Christopher Peacocke has presented an original version of the perennial philosophical thesis that we can gain substantive metaphysical and epistemological insight from an analysis of our concepts. Peacocke's innovation is to look at how concepts are individuated by their possession conditions, which he believes can be specified in terms of conditions in which certain propositions containing those concepts are accepted. The ability to provide such insight is one of Peacocke's major arguments for his theory of concepts. (...) I will critically examine this "fruitfulness" argument by looking at one philosophical problem Peacocke uses his theory to solve and treats in depth. Peacocke (1999, 2001) defines what he calls the "Integration Challenge." The challenge is to integrate our metaphysics with our epistemology by showing that they are mutually acceptable. Peacocke's key conclusion is that the Integration Challenge can be met for "epistemically individuated concepts." A good theory of content, he believes, will close the apparent gap between an account of truth for any given subject matter and an overall account of knowledge. I shall argue that there are no epistemically individuated concepts, and shall critically analyze Peacocke's arguments for their existence. I will suggest more generally that the possession conditions of concepts and their principles of individuation shed little light on the epistemology or metaphysics of things other than concepts. My broader goal is to shed light on what concepts are by showing that they are more fundamental than the sorts of cognitive and epistemic factors a leading theory uses to define them. (shrink)
This paper argues that questions concerning the nature of concepts that are central in cognitive psychology are also important to epistemology and that there is more to conceptual change than mere belief revision. Understanding of epistemic change requires appreciation of the complex ways in which concepts are structured and organized and of how this organization can affect belief revision. Following a brief summary of the psychological functions of concepts and a discussion of some recent accounts of what (...)concepts are, I propose a view of concepts as complex computational structures. This account suggests that conceptual change can come in varying degrees, with the most extreme consisting of fundamental conceptual reorganizations. These degrees of conceptual change are illustrated by the development of the concept of an acid. (shrink)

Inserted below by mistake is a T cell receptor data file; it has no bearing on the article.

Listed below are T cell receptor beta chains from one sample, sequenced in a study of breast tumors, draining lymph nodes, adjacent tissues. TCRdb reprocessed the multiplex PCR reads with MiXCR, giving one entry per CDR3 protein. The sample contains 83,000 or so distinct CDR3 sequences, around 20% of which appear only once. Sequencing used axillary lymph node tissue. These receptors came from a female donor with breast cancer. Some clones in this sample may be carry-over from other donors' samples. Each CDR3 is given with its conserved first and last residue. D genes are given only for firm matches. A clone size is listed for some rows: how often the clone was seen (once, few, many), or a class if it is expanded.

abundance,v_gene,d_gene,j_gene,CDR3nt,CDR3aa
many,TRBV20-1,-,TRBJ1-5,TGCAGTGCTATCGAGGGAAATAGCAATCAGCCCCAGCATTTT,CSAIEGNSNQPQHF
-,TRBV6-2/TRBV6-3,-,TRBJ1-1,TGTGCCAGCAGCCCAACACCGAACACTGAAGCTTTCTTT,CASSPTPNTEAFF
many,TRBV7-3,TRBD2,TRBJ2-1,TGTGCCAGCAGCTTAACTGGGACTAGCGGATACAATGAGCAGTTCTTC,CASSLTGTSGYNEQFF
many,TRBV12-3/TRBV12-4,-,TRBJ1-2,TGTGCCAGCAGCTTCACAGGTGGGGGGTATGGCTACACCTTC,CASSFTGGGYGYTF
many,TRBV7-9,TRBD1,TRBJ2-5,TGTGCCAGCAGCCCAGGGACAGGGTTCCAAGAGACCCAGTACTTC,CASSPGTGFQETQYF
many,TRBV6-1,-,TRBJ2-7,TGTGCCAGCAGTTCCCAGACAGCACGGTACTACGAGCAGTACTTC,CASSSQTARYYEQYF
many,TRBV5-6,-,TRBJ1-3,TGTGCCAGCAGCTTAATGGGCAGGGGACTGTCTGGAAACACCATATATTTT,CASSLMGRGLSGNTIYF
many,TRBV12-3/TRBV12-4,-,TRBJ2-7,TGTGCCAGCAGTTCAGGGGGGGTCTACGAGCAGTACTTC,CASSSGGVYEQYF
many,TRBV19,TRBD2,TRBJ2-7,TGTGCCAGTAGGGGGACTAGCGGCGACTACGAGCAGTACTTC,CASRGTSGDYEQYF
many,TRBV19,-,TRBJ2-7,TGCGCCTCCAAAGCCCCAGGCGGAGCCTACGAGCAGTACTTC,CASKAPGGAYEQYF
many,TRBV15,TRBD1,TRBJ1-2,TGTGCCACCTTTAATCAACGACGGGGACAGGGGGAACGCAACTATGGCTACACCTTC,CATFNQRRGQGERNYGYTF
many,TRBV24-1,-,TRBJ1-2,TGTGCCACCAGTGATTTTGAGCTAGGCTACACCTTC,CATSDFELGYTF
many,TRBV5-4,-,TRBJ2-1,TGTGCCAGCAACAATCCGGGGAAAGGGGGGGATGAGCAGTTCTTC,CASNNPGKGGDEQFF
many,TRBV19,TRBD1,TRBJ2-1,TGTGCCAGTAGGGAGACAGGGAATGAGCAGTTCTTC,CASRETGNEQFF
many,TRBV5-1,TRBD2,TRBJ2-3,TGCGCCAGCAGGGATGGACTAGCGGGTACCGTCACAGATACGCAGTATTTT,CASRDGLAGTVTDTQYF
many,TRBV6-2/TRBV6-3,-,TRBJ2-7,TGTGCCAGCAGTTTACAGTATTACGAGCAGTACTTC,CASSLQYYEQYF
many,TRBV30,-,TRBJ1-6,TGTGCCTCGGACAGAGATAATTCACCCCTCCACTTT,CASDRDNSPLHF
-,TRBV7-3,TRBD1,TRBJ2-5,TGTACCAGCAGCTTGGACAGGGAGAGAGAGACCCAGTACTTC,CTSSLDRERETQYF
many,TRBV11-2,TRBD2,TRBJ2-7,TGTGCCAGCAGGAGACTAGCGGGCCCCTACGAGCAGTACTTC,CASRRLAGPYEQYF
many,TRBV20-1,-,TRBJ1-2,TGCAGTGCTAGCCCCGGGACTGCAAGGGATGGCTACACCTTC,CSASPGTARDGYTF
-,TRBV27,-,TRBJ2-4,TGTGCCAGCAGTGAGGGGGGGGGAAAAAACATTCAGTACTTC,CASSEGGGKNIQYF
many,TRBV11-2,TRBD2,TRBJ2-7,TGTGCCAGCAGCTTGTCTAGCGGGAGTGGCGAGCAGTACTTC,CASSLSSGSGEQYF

Christopher Peacocke, in A Study of Concepts, motivates his account of possession conditions for concepts by means of an alleged parallel with the conditions under which numbers are abstracted to give the numerosity of a predicate. There are, however, logical mistakes in Peacocke.
1) There is widespread agreement that consciousness must be a physical phenomenon, even if it is one that we do not yet understand and perhaps may never do so fully. There is also widespread agreement that the way to defend physicalism about consciousness against a variety of well known objections is by appeal to phenomenal concepts (Loar 1990, Lycan 1996, Papineau 1993, Sturgeon 1994, Tye 1995, 2000, Perry 2001) . There is, alas, no agreement on the nature of phenomenal (...)concepts. (shrink)
A major theme of recent philosophy of science has been the rejection of the empiricist thesis that, with the exception of terms which play a purely formal role, the language of science derives its meaning from some, possibly quite indirect, correlation with experience. The alternative that has been proposed is that meaning is internal to each conceptual system, that terms derive their meaning from the role they play in a language, and that something akin to "meaning" flows from conceptual framework (...) to experience. Much contemporary debate on the nature of conceptual change is a direct outgrowth of this holistic view of concepts, and much of the inconclusiveness of that debate derives from the lack of any clear understanding of what a conceptual system is, or of how conceptual systems confer meaning on their terms. (shrink)
In [Laurence, Margolis 2003] the authors try - within their polemics against F.Jackson’s views in [Jackson 1998] - to decide the question whether concepts are a priori (in their formulation “to be defined a priori”). Their discussion suffers - as a number of similar articles - from a typical drawback: some problem whose solution requires an exact notion of concept is handled as if the latter were quite clear. The consequence of this ‘conceptual laxity’ is that a) the topic (...) of the discussion is not very clear (what does the phrase ‘concepts must be defined a priori’ mean?); b) the relevance of the Quinean criticism of the “second dogma of empiricism”, i.e., of Quine’s claim that “science sometimes overturns our most cherished beliefs” and therefore there is no sharp boundary between analytic and synthetic is uncritically accepted; c) no distinction is made between the question whether the relation between an expression and its meaning is a priori and the question whether the relation between a concept and the object identified by the concept is a priori. The present article intends to elucidate and then to answer the questions that can be asked when we say something like “concepts are a priori ”. (shrink)